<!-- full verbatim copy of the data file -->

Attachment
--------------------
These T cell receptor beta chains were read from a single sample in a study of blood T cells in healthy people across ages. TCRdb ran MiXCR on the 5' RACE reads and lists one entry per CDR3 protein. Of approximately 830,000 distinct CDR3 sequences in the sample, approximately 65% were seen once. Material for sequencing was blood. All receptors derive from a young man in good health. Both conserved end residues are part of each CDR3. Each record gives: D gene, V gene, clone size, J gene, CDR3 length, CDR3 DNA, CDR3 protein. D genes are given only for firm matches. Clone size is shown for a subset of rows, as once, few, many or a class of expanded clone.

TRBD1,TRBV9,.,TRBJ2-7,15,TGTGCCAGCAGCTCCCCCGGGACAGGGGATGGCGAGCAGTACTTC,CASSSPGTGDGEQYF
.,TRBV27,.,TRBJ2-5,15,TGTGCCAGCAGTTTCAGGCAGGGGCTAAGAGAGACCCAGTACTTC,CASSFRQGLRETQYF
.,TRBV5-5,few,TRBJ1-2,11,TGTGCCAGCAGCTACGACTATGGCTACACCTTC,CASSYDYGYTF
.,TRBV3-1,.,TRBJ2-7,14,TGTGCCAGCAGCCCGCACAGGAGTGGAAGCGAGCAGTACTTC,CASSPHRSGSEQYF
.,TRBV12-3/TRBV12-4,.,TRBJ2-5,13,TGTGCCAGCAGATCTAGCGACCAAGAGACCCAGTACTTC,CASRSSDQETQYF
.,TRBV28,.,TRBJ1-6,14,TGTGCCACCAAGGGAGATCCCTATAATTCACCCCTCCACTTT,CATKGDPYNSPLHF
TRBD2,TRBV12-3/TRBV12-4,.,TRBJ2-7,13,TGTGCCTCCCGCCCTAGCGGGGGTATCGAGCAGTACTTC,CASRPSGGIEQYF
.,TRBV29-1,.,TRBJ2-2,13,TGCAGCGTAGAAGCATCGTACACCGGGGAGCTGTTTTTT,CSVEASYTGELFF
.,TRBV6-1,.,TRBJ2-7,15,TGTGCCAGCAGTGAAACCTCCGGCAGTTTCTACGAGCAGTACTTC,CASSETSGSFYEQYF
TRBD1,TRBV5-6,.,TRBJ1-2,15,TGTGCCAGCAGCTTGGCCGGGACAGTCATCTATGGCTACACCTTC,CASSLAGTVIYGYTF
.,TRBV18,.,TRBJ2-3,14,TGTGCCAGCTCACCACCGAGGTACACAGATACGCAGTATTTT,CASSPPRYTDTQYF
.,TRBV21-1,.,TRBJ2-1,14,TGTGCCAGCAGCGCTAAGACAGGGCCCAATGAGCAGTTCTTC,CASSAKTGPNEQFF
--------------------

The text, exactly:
These T cell receptor beta chains were read from a single sample in a study of blood T cells in healthy people across ages. TCRdb ran MiXCR on the 5' RACE reads and lists one entry per CDR3 protein. Of approximately 830,000 distinct CDR3 sequences in the sample, approximately 65% were seen once. Material for sequencing was blood. All receptors derive from a young man in good health. Both conserved end residues are part of each CDR3. Each record gives: D gene, V gene, clone size, J gene, CDR3 length, CDR3 DNA, CDR3 protein. D genes are given only for firm matches. Clone size is shown for a subset of rows, as once, few, many or a class of expanded clone.

TRBD1,TRBV9,.,TRBJ2-7,15,TGTGCCAGCAGCTCCCCCGGGACAGGGGATGGCGAGCAGTACTTC,CASSSPGTGDGEQYF
.,TRBV27,.,TRBJ2-5,15,TGTGCCAGCAGTTTCAGGCAGGGGCTAAGAGAGACCCAGTACTTC,CASSFRQGLRETQYF
.,TRBV5-5,few,TRBJ1-2,11,TGTGCCAGCAGCTACGACTATGGCTACACCTTC,CASSYDYGYTF
.,TRBV3-1,.,TRBJ2-7,14,TGTGCCAGCAGCCCGCACAGGAGTGGAAGCGAGCAGTACTTC,CASSPHRSGSEQYF
.,TRBV12-3/TRBV12-4,.,TRBJ2-5,13,TGTGCCAGCAGATCTAGCGACCAAGAGACCCAGTACTTC,CASRSSDQETQYF
.,TRBV28,.,TRBJ1-6,14,TGTGCCACCAAGGGAGATCCCTATAATTCACCCCTCCACTTT,CATKGDPYNSPLHF
TRBD2,TRBV12-3/TRBV12-4,.,TRBJ2-7,13,TGTGCCTCCCGCCCTAGCGGGGGTATCGAGCAGTACTTC,CASRPSGGIEQYF
.,TRBV29-1,.,TRBJ2-2,13,TGCAGCGTAGAAGCATCGTACACCGGGGAGCTGTTTTTT,CSVEASYTGELFF
.,TRBV6-1,.,TRBJ2-7,15,TGTGCCAGCAGTGAAACCTCCGGCAGTTTCTACGAGCAGTACTTC,CASSETSGSFYEQYF
TRBD1,TRBV5-6,.,TRBJ1-2,15,TGTGCCAGCAGCTTGGCCGGGACAGTCATCTATGGCTACACCTTC,CASSLAGTVIYGYTF
.,TRBV18,.,TRBJ2-3,14,TGTGCCAGCTCACCACCGAGGTACACAGATACGCAGTATTTT,CASSPPRYTDTQYF
.,TRBV21-1,.,TRBJ2-1,14,TGTGCCAGCAGCGCTAAGACAGGGCCCAATGAGCAGTTCTTC,CASSAKTGPNEQFF